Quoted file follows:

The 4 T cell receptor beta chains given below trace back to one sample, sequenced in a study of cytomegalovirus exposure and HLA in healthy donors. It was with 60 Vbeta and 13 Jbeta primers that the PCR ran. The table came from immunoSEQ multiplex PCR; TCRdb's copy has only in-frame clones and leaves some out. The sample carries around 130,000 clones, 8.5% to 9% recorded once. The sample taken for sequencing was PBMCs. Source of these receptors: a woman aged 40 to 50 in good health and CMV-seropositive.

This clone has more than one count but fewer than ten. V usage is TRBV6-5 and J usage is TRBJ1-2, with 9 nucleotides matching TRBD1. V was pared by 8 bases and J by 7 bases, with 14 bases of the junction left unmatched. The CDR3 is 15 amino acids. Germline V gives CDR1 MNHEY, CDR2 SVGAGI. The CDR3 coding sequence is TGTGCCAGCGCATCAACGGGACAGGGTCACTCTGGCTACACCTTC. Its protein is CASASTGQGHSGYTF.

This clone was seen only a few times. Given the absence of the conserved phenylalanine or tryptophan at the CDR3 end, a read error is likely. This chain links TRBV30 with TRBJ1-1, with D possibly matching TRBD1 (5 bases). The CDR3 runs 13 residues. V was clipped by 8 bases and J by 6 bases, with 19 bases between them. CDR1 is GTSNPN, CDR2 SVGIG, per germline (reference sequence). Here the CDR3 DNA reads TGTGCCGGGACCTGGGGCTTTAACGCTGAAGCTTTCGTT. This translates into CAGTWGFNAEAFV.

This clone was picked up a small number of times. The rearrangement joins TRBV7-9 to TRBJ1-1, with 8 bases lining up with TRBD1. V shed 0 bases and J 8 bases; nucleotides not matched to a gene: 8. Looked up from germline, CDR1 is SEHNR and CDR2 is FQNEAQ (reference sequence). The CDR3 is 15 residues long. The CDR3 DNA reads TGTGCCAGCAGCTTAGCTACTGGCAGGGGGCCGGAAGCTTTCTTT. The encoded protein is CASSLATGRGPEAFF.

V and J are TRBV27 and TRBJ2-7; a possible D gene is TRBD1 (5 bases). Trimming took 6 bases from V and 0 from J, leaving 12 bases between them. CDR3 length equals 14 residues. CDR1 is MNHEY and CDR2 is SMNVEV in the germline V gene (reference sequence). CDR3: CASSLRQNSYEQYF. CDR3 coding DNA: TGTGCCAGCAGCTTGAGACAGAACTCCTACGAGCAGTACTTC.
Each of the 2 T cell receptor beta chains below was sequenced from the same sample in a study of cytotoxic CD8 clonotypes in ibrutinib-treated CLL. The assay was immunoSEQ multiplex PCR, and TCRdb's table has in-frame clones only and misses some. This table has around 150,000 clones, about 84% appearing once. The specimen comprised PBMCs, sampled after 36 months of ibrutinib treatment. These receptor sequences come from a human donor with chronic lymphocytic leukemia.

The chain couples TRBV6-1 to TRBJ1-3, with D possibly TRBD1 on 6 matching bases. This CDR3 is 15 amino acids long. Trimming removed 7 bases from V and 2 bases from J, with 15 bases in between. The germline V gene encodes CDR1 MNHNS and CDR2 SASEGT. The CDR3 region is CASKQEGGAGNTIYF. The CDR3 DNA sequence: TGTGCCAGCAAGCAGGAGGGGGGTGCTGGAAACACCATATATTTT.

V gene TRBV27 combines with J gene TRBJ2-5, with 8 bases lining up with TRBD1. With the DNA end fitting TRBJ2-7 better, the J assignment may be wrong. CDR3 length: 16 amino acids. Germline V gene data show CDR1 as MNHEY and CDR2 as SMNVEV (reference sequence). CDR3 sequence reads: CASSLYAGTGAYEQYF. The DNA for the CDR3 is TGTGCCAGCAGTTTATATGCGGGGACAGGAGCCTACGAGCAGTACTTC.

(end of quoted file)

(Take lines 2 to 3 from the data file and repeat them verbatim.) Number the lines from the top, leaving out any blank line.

This clone has more than one count but fewer than ten. V usage is TRBV6-5 and J usage is TRBJ1-2, with 9 nucleotides matching TRBD1. V was pared by 8 bases and J by 7 bases, with 14 bases of the junction left unmatched. The CDR3 is 15 amino acids. Germline V gives CDR1 MNHEY, CDR2 SVGAGI. The CDR3 coding sequence is TGTGCCAGCGCATCAACGGGACAGGGTCACTCTGGCTACACCTTC. Its protein is CASASTGQGHSGYTF.

This clone was seen only a few times. Given the absence of the conserved phenylalanine or tryptophan at the CDR3 end, a read error is likely. This chain links TRBV30 with TRBJ1-1, with D possibly matching TRBD1 (5 bases). The CDR3 runs 13 residues. V was clipped by 8 bases and J by 6 bases, with 19 bases between them. CDR1 is GTSNPN, CDR2 SVGIG, per germline (reference sequence). Here the CDR3 DNA reads TGTGCCGGGACCTGGGGCTTTAACGCTGAAGCTTTCGTT. This translates into CAGTWGFNAEAFV.